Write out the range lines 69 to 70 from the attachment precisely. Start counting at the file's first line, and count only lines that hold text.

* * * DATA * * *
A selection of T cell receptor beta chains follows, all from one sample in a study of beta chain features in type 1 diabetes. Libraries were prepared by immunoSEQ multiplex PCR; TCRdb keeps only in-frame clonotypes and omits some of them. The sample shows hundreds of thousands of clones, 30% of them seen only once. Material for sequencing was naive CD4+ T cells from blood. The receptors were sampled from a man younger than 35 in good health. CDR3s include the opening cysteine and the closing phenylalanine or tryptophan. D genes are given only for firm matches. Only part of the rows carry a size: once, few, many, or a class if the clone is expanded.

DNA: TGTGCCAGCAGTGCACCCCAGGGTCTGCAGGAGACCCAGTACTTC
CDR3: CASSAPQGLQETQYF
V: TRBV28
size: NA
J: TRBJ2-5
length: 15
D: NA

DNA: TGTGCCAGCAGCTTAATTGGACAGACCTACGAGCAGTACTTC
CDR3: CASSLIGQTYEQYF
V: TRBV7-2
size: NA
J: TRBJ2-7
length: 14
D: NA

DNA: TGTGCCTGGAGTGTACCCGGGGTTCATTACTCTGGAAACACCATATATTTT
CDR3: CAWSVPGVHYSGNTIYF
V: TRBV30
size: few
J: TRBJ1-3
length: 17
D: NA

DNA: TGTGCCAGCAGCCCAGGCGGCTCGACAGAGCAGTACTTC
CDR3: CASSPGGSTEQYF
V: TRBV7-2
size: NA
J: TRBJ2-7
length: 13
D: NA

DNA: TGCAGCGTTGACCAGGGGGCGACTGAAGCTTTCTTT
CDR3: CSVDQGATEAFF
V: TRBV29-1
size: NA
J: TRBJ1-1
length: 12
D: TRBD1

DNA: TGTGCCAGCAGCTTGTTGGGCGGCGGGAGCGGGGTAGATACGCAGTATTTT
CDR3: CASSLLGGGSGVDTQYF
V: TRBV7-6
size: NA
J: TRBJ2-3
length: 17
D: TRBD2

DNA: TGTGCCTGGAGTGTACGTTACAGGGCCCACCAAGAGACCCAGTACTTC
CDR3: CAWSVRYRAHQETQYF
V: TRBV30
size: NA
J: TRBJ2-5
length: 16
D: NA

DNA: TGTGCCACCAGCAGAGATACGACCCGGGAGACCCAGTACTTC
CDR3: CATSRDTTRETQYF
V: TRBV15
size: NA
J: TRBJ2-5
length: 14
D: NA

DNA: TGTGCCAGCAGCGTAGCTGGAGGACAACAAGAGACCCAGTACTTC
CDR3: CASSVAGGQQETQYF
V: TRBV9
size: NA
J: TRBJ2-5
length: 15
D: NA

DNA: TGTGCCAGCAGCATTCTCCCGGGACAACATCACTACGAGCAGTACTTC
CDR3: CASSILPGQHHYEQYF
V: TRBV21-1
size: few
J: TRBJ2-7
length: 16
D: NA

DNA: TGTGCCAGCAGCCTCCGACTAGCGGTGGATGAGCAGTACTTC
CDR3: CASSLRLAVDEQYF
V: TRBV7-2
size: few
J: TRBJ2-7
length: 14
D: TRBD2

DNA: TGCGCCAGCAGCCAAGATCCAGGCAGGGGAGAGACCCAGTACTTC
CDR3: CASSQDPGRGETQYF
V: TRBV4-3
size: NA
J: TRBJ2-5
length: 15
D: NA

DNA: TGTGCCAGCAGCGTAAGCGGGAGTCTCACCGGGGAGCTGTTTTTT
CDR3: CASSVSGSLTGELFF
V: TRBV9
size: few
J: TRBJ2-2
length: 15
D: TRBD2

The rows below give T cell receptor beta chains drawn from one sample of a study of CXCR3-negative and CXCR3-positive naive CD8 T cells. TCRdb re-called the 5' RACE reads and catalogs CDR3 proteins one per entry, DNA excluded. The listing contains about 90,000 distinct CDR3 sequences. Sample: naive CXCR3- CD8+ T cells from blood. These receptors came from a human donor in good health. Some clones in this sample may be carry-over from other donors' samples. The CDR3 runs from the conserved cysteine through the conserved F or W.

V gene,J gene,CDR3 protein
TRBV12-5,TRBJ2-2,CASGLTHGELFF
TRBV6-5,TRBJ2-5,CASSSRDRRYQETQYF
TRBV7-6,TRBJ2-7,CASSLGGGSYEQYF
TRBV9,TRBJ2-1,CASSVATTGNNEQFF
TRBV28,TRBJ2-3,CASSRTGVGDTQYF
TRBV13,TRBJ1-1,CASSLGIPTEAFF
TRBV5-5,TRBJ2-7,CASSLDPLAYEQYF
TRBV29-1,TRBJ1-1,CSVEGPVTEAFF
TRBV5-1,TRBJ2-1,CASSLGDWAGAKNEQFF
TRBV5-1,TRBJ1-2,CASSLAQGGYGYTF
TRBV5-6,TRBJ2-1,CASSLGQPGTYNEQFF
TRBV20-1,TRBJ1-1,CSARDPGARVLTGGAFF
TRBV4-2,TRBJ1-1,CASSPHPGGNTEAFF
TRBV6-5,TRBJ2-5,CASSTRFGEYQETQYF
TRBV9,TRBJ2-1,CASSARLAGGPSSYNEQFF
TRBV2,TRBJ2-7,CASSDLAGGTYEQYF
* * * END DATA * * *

J: TRBJ2-7
length: 16